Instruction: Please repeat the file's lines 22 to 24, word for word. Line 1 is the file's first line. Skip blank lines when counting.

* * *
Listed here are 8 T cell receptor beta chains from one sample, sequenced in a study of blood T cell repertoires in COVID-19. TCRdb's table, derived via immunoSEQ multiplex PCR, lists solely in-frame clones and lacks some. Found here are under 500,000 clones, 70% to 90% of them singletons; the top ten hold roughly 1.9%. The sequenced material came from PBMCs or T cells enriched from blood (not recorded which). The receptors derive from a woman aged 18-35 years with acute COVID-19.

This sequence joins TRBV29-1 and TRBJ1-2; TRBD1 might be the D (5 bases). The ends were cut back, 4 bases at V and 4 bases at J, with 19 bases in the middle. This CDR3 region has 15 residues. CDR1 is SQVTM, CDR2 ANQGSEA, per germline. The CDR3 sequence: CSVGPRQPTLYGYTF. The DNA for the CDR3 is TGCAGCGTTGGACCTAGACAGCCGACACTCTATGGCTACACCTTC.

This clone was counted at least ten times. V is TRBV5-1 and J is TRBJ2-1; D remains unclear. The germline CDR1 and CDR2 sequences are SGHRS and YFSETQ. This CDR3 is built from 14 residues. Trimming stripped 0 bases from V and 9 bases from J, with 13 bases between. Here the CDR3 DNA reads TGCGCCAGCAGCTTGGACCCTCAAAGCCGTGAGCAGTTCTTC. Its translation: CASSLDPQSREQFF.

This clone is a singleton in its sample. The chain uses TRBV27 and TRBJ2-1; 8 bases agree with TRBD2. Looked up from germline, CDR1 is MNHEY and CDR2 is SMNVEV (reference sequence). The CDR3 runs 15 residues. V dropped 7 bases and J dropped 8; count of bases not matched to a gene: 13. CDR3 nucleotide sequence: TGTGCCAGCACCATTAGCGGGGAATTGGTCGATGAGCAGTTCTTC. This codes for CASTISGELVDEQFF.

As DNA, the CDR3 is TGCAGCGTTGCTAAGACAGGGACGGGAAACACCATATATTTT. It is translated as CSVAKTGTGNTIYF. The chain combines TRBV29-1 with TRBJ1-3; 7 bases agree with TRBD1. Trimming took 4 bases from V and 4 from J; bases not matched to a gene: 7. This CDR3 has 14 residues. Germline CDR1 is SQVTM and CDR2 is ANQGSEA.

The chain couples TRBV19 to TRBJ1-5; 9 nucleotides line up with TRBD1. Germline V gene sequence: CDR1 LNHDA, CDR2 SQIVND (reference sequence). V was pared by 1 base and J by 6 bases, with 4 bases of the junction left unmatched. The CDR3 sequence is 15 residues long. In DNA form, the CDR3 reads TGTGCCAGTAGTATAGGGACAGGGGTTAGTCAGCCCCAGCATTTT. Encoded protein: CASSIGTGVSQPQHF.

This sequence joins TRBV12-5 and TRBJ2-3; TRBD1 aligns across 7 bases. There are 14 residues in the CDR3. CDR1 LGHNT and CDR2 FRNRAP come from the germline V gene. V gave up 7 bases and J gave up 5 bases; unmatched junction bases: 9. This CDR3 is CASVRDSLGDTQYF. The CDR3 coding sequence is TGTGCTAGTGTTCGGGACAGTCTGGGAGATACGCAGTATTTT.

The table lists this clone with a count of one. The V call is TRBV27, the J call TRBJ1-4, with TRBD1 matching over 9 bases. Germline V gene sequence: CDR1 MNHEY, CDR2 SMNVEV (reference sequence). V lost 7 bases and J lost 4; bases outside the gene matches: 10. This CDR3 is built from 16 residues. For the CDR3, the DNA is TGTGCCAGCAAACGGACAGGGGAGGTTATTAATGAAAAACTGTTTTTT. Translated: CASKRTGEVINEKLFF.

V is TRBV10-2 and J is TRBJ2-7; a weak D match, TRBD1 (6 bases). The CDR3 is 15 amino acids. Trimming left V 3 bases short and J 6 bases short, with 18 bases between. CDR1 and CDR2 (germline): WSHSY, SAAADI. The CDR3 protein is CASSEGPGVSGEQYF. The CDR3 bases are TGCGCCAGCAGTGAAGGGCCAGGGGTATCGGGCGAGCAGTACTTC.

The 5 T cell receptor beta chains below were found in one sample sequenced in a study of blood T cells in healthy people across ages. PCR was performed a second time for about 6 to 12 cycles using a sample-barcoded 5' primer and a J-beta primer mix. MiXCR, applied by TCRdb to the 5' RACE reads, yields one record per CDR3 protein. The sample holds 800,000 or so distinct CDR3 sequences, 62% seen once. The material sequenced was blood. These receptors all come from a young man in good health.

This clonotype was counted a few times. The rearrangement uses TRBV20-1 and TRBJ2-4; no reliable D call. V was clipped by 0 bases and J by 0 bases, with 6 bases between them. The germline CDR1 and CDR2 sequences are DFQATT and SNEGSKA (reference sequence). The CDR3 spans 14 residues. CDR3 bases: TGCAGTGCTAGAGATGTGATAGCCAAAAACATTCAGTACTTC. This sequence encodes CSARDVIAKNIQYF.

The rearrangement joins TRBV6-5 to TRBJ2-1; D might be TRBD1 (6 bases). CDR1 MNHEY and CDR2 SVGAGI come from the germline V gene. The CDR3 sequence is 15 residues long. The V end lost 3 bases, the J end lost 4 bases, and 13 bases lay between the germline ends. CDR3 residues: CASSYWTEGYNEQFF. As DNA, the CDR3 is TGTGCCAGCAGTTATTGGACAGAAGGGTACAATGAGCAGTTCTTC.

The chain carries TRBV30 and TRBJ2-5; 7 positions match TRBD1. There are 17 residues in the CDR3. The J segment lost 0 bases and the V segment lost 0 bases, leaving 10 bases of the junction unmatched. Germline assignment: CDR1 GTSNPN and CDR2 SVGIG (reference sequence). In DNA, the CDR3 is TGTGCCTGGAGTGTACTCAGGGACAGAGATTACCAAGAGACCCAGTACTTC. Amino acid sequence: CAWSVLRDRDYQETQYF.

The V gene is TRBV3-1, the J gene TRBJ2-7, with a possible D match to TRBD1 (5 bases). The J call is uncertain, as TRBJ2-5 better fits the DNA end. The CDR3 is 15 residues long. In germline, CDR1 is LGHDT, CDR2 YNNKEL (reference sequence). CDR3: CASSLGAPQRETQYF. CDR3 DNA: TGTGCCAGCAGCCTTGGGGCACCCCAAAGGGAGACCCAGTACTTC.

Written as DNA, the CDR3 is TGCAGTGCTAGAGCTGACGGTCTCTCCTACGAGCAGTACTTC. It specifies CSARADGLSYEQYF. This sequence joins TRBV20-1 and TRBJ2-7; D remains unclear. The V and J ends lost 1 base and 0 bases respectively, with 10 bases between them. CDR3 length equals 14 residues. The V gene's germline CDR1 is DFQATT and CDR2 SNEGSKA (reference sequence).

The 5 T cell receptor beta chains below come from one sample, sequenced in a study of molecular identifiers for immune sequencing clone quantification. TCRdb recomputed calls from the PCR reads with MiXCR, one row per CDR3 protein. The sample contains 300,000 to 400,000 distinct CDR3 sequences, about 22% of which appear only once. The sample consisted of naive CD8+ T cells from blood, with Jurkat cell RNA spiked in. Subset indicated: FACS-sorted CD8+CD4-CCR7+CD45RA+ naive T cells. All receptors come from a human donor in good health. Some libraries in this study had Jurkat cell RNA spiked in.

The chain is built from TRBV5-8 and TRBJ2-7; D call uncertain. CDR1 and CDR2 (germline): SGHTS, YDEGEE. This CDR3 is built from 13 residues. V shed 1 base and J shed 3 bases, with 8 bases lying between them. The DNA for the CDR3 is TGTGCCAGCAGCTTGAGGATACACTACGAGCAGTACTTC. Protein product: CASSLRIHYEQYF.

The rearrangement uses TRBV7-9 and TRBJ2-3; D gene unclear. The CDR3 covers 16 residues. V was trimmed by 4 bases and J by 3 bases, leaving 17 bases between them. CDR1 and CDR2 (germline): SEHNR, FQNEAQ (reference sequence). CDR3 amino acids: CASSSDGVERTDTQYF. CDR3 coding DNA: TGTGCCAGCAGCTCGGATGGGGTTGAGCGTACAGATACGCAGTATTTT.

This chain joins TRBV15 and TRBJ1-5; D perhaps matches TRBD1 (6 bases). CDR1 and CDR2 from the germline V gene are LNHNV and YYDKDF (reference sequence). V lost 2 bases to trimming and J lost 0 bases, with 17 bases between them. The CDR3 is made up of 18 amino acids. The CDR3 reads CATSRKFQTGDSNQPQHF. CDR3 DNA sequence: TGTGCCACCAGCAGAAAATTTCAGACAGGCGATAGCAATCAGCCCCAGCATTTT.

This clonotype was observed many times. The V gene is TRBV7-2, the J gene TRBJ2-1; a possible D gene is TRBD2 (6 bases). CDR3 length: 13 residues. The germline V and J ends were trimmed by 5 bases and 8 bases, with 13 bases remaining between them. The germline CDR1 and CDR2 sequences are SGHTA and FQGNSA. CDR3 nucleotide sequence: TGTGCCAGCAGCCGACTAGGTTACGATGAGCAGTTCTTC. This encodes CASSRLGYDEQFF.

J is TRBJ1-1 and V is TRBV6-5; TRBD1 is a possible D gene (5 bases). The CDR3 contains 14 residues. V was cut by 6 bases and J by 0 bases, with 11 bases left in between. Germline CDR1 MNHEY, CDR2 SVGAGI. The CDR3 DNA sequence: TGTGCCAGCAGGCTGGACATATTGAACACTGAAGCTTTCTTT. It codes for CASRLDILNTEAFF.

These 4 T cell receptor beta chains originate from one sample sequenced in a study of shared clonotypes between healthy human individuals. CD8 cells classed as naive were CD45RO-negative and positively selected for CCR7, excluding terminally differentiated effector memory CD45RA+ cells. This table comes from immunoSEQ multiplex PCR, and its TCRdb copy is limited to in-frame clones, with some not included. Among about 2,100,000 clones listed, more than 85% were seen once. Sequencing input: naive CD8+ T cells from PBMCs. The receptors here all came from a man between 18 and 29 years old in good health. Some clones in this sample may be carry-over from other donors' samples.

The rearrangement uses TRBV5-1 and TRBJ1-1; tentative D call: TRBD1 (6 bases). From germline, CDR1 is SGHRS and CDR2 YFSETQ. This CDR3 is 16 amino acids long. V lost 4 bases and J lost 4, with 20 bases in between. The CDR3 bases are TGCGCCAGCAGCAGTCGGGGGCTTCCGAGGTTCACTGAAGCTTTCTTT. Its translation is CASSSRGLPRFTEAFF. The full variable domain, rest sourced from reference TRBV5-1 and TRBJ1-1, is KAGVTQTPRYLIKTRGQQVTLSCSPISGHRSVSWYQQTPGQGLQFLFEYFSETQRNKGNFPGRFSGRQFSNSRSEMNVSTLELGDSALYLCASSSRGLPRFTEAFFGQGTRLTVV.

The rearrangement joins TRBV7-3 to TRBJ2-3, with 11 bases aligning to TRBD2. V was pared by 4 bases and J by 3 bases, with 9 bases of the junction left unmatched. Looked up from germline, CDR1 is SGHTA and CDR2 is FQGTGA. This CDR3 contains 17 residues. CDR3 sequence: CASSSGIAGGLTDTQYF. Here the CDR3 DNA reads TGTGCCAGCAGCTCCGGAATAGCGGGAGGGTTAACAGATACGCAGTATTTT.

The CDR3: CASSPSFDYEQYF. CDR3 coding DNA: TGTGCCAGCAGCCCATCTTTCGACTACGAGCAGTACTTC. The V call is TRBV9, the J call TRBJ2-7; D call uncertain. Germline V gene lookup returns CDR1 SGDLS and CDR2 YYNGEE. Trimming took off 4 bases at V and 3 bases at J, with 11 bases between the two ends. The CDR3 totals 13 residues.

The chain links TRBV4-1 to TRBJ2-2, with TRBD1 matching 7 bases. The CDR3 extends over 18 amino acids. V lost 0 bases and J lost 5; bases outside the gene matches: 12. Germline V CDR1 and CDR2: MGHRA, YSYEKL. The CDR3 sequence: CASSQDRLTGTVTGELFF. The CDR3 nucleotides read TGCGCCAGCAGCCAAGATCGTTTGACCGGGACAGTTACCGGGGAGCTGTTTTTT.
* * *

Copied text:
These 4 T cell receptor beta chains originate from one sample sequenced in a study of shared clonotypes between healthy human individuals. CD8 cells classed as naive were CD45RO-negative and positively selected for CCR7, excluding terminally differentiated effector memory CD45RA+ cells. This table comes from immunoSEQ multiplex PCR, and its TCRdb copy is limited to in-frame clones, with some not included. Among about 2,100,000 clones listed, more than 85% were seen once. Sequencing input: naive CD8+ T cells from PBMCs. The receptors here all came from a man between 18 and 29 years old in good health. Some clones in this sample may be carry-over from other donors' samples.

The rearrangement uses TRBV5-1 and TRBJ1-1; tentative D call: TRBD1 (6 bases). From germline, CDR1 is SGHRS and CDR2 YFSETQ. This CDR3 is 16 amino acids long. V lost 4 bases and J lost 4, with 20 bases in between. The CDR3 bases are TGCGCCAGCAGCAGTCGGGGGCTTCCGAGGTTCACTGAAGCTTTCTTT. Its translation is CASSSRGLPRFTEAFF. The full variable domain, rest sourced from reference TRBV5-1 and TRBJ1-1, is KAGVTQTPRYLIKTRGQQVTLSCSPISGHRSVSWYQQTPGQGLQFLFEYFSETQRNKGNFPGRFSGRQFSNSRSEMNVSTLELGDSALYLCASSSRGLPRFTEAFFGQGTRLTVV.

The rearrangement joins TRBV7-3 to TRBJ2-3, with 11 bases aligning to TRBD2. V was pared by 4 bases and J by 3 bases, with 9 bases of the junction left unmatched. Looked up from germline, CDR1 is SGHTA and CDR2 is FQGTGA. This CDR3 contains 17 residues. CDR3 sequence: CASSSGIAGGLTDTQYF. Here the CDR3 DNA reads TGTGCCAGCAGCTCCGGAATAGCGGGAGGGTTAACAGATACGCAGTATTTT.